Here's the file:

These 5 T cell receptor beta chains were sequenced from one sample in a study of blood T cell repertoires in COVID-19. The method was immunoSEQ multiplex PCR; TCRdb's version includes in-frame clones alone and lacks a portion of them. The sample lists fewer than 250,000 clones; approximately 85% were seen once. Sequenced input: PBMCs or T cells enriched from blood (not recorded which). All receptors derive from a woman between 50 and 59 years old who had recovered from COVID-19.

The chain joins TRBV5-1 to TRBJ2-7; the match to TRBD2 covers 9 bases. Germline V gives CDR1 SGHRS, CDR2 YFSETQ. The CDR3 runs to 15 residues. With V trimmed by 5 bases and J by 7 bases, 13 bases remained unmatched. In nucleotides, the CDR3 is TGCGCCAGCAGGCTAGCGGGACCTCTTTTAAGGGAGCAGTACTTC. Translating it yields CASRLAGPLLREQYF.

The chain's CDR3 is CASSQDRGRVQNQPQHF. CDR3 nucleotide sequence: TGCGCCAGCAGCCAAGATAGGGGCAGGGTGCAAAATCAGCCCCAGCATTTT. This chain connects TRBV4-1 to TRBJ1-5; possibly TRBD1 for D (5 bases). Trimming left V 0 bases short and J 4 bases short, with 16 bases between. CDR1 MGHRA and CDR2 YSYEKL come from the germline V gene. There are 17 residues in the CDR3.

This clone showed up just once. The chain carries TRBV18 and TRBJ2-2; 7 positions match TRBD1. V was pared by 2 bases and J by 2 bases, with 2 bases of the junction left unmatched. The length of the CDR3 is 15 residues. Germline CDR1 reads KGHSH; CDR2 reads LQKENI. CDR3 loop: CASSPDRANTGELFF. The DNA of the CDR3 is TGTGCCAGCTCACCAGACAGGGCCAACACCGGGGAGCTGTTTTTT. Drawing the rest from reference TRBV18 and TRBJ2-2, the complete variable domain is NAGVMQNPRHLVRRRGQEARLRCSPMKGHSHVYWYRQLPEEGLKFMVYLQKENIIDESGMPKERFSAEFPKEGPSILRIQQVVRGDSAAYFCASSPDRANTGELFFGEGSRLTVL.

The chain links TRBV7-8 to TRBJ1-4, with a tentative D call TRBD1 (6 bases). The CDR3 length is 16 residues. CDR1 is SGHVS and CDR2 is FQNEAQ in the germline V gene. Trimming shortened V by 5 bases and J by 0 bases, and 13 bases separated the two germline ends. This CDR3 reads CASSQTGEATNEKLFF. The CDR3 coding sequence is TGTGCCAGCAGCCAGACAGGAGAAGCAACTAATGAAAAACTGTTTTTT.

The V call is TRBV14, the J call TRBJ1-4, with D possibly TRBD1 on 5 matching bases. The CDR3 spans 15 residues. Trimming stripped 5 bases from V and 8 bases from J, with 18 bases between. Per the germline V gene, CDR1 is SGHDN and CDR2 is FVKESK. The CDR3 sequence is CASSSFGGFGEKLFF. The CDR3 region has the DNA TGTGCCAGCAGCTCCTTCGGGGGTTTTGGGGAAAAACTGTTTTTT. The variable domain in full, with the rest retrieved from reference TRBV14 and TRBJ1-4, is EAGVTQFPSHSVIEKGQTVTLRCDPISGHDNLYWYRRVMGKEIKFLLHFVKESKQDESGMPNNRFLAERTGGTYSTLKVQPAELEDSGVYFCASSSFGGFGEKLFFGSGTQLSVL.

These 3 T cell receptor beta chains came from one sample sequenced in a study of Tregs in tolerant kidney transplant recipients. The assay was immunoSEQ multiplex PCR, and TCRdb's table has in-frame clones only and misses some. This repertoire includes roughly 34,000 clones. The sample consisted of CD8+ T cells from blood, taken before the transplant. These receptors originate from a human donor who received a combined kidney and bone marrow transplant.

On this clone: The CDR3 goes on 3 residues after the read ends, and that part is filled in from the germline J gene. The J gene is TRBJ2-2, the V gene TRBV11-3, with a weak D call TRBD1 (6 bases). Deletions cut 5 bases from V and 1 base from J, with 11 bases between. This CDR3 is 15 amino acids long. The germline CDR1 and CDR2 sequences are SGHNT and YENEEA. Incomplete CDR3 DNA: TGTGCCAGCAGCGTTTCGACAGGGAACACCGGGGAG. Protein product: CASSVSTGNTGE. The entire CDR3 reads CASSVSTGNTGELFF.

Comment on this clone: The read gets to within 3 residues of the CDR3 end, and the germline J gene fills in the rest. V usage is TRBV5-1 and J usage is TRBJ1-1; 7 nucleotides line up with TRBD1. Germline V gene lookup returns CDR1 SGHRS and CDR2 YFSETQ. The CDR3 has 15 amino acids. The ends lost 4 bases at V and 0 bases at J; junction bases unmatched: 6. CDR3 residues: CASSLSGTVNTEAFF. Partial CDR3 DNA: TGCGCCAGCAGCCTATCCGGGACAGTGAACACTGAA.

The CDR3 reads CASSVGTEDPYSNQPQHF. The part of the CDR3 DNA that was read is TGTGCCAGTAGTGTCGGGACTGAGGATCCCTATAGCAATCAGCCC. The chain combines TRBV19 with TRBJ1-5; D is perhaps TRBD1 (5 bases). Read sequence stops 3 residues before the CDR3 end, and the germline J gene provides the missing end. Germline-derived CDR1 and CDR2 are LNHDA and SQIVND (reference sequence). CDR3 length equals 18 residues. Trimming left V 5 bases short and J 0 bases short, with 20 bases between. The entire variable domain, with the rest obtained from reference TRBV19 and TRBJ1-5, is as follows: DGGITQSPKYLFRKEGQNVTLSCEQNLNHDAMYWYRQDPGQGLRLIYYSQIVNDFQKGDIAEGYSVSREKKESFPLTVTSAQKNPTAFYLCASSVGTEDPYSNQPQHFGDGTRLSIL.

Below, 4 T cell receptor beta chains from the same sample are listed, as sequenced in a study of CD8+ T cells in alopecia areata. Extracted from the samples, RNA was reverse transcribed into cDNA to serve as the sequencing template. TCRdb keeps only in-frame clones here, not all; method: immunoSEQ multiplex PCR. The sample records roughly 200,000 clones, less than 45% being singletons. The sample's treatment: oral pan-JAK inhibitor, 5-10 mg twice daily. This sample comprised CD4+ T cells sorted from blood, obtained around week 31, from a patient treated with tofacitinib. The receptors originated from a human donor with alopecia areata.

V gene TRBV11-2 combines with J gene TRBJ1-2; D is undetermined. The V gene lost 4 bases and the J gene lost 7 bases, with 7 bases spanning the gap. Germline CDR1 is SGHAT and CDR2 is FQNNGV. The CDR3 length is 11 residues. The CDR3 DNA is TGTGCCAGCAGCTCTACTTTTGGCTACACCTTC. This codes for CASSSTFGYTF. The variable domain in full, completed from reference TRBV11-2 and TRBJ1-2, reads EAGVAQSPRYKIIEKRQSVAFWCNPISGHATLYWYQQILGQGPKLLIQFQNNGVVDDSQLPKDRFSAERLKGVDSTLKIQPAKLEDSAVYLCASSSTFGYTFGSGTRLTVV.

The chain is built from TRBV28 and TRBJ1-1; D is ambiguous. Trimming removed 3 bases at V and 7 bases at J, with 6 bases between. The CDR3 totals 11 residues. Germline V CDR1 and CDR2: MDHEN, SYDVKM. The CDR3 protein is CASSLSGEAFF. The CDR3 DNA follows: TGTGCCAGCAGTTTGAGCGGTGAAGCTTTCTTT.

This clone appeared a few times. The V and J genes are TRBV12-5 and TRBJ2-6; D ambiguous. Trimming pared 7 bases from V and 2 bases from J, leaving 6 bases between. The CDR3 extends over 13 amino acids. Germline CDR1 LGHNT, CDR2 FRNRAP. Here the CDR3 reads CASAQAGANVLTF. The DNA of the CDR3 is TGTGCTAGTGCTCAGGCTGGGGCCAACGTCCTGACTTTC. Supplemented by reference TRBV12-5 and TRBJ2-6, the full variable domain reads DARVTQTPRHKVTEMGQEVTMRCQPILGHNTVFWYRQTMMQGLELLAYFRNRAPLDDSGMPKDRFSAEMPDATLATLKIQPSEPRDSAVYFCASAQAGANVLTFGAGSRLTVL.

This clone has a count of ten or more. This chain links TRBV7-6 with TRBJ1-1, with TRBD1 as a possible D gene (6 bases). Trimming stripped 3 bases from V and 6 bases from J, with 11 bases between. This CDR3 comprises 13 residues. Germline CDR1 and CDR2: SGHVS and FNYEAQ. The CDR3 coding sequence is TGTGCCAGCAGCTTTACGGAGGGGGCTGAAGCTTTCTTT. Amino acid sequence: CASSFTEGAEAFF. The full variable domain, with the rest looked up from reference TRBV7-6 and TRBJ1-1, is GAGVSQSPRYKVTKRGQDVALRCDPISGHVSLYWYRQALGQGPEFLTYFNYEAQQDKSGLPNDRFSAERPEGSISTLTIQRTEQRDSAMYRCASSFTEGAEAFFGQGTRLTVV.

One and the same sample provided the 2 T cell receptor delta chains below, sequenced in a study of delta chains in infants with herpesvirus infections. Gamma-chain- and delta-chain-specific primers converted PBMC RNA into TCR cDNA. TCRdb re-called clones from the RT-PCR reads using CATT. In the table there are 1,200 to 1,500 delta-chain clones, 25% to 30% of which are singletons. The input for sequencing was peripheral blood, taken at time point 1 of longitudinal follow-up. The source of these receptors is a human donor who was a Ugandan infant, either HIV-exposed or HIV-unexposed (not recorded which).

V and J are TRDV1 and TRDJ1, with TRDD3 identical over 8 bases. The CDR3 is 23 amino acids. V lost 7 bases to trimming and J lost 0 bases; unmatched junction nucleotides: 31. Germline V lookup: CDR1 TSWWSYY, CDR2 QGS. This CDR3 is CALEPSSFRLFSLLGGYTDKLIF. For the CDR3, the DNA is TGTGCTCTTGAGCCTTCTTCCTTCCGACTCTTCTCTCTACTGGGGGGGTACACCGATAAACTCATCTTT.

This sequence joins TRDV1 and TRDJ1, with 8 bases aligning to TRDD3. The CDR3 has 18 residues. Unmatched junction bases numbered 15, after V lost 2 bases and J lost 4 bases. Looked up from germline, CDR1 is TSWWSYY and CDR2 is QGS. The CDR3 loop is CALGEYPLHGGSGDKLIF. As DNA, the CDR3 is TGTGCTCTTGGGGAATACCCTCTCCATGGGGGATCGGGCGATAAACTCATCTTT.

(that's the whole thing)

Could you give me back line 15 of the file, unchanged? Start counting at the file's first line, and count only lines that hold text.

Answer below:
This clone has a count of ten or more. This chain links TRBV7-6 with TRBJ1-1, with TRBD1 as a possible D gene (6 bases). Trimming stripped 3 bases from V and 6 bases from J, with 11 bases between. This CDR3 comprises 13 residues. Germline CDR1 and CDR2: SGHVS and FNYEAQ. The CDR3 coding sequence is TGTGCCAGCAGCTTTACGGAGGGGGCTGAAGCTTTCTTT. Amino acid sequence: CASSFTEGAEAFF. The full variable domain, with the rest looked up from reference TRBV7-6 and TRBJ1-1, is GAGVSQSPRYKVTKRGQDVALRCDPISGHVSLYWYRQALGQGPEFLTYFNYEAQQDKSGLPNDRFSAERPEGSISTLTIQRTEQRDSAMYRCASSFTEGAEAFFGQGTRLTVV.